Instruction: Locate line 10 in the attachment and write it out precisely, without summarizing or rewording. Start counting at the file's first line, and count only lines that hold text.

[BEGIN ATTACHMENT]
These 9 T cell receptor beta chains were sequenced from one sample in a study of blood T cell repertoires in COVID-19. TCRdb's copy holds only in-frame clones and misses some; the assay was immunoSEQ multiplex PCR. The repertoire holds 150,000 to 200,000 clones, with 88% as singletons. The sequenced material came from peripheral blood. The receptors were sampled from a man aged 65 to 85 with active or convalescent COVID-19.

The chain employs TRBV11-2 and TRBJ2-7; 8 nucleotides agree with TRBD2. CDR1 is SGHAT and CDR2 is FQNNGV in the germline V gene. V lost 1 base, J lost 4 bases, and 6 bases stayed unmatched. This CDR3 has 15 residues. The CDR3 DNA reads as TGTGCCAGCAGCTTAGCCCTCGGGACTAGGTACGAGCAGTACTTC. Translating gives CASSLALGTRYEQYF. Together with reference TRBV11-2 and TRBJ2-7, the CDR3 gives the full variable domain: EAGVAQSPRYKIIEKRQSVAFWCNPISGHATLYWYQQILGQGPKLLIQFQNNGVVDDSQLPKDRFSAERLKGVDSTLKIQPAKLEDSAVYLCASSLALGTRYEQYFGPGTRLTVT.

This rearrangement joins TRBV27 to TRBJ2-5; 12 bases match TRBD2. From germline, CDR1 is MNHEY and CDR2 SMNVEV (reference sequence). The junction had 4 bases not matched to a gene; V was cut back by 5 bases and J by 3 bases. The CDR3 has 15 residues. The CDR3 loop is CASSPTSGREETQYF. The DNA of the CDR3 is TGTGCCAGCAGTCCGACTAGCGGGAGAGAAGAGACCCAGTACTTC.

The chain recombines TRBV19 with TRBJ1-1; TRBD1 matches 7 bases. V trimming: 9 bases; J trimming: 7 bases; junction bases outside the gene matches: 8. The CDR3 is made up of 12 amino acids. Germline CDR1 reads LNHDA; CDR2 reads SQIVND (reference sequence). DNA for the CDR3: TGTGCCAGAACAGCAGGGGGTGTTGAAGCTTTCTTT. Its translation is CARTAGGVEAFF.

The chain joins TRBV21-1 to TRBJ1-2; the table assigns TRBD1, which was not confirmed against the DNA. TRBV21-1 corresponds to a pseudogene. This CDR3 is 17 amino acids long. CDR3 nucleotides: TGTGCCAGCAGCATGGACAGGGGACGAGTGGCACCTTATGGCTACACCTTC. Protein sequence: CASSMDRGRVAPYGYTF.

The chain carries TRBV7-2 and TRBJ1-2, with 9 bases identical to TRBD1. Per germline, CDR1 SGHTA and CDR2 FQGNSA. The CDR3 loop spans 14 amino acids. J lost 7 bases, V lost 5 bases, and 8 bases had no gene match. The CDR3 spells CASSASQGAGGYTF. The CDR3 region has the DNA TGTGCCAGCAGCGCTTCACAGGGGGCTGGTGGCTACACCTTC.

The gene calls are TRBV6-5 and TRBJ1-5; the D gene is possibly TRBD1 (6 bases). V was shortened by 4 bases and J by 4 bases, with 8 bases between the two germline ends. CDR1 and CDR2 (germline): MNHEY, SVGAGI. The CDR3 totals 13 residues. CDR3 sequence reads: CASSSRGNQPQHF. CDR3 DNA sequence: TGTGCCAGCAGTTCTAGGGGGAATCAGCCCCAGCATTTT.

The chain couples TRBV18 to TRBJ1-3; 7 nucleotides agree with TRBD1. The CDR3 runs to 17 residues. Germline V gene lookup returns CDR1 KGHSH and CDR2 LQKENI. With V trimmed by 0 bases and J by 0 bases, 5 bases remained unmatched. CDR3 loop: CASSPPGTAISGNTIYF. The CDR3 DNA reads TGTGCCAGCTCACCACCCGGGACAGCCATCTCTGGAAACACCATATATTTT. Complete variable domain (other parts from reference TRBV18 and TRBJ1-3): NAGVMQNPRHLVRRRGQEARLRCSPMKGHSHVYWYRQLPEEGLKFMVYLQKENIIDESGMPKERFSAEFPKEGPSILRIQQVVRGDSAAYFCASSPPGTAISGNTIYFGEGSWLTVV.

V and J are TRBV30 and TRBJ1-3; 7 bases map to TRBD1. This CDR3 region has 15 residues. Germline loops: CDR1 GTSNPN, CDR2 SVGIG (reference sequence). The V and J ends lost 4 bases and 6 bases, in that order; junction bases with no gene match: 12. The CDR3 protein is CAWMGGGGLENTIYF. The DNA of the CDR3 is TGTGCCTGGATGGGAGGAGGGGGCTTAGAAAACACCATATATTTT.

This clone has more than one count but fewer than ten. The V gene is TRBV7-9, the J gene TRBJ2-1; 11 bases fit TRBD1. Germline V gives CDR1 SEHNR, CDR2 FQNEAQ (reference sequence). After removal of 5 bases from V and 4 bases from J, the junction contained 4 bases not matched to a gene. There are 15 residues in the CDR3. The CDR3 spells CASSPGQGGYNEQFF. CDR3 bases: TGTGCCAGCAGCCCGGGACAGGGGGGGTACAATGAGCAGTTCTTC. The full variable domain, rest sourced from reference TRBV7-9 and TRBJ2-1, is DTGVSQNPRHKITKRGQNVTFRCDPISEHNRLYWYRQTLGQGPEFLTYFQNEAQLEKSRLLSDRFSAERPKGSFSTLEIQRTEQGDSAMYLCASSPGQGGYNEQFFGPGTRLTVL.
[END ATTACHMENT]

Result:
This clone has more than one count but fewer than ten. The V gene is TRBV7-9, the J gene TRBJ2-1; 11 bases fit TRBD1. Germline V gives CDR1 SEHNR, CDR2 FQNEAQ (reference sequence). After removal of 5 bases from V and 4 bases from J, the junction contained 4 bases not matched to a gene. There are 15 residues in the CDR3. The CDR3 spells CASSPGQGGYNEQFF. CDR3 bases: TGTGCCAGCAGCCCGGGACAGGGGGGGTACAATGAGCAGTTCTTC. The full variable domain, rest sourced from reference TRBV7-9 and TRBJ2-1, is DTGVSQNPRHKITKRGQNVTFRCDPISEHNRLYWYRQTLGQGPEFLTYFQNEAQLEKSRLLSDRFSAERPKGSFSTLEIQRTEQGDSAMYLCASSPGQGGYNEQFFGPGTRLTVL.